Government Spokesman Shieh Jhy-wey (
The "UN for Taiwan" postmarks are part of a campaign ahead of a referendum planned for March on whether the nation should apply to join the UN using the name "Taiwan" instead of the official title of the Republic of China.
Shieh's announcement came in the wake of China's statement on Wednesday that it had returned all mail and parcels bearing the UN campaign slogan.
China's action violated the contract signed between Shanghai Post and Taiwan Post Co Ltd making it obligatory for both parties to deliver any letters and parcels, Shieh said.
Based on the contract, letters and parcels sent from Taiwan to China are transported to Shanghai Post before they are delivered to recipients, Shieh said, adding that postal rates paid by Taiwanese are shared by the two parties.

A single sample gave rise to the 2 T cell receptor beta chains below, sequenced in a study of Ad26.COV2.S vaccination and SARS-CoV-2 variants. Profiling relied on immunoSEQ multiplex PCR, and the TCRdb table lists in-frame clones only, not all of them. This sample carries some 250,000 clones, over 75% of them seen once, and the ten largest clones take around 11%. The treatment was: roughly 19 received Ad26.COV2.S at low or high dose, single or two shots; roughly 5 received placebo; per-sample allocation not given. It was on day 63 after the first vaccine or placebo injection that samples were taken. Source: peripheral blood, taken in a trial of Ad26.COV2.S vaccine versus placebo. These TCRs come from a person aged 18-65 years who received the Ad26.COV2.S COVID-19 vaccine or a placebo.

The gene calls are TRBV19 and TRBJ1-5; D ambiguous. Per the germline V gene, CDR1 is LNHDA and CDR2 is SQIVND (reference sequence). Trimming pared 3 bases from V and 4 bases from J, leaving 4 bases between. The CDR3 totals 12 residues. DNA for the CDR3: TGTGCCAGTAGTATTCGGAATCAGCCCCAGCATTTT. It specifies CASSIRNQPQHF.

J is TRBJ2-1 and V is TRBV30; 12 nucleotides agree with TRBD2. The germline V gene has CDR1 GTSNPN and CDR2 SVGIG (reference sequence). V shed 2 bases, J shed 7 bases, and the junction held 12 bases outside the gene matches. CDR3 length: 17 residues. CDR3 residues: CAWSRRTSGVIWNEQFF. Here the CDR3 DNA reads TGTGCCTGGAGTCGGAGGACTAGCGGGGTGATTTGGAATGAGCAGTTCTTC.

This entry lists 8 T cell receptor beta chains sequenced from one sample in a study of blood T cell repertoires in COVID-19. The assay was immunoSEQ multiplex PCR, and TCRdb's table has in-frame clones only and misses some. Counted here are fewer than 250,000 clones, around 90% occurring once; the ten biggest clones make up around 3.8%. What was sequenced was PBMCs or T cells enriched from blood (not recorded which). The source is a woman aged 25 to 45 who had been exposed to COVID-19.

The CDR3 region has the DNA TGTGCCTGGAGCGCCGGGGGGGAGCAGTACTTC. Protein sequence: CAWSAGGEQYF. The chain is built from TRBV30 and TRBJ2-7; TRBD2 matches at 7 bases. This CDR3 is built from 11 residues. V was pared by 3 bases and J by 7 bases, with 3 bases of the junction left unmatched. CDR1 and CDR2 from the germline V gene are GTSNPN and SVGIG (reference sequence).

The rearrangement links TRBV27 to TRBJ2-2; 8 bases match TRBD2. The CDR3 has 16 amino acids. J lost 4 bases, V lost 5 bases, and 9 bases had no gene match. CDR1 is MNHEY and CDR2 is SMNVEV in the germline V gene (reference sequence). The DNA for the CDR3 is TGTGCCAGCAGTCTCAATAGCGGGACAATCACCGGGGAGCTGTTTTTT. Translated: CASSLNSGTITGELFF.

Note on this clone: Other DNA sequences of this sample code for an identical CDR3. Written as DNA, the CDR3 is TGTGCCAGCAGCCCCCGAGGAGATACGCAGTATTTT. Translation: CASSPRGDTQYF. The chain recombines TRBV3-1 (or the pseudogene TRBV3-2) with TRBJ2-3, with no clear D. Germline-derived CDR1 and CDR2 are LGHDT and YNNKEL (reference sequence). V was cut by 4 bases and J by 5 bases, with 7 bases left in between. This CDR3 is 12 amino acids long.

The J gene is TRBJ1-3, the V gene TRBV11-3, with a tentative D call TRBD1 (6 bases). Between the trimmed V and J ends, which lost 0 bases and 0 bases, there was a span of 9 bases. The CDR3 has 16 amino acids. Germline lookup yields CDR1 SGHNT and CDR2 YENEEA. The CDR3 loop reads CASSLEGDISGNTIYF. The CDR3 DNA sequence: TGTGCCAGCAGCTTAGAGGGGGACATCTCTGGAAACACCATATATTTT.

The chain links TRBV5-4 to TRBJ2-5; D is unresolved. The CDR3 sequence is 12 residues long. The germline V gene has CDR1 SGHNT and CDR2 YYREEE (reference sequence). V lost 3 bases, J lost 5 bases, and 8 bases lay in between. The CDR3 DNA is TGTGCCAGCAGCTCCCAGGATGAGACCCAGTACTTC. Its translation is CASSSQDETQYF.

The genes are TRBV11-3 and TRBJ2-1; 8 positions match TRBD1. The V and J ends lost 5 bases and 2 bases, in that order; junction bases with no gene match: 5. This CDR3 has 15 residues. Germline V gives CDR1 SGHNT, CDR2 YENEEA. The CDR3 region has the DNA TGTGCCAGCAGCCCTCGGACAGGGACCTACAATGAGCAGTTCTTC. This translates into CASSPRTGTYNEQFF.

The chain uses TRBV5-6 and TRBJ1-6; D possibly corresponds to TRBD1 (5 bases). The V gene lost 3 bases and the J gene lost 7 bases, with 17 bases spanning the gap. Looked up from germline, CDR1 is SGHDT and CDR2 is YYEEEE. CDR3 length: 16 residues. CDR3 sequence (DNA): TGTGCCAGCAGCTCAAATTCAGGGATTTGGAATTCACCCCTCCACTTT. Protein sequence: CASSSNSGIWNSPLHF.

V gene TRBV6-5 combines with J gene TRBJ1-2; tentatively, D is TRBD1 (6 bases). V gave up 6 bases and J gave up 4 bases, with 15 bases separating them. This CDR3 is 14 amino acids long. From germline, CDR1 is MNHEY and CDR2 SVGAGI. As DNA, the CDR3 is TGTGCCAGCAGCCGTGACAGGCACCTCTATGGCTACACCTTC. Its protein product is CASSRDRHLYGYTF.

Taiwan Post, a government-controlled postal company, said late on Wednesday it would no longer use the UN stamp starting today unless senders requested it.
The details of a compensation claim are still under consideration, Shieh said.
He said he respected the decision by Taiwan Post to drop the postmark.
Meanwhile, the Chinese Nationalist Party (KMT) yesterday lashed out at Taiwan Post for stamping the letters.
"Taiwan Post must compensate the senders for ignoring their rights and wasting their time because of its unilateral decision to stamp all mail and parcels with such a postmark," KMT legislative caucus whip Kuo Su-chun (
Chang Chin-mu (
He said he did not think the company should provide further compensation to customers.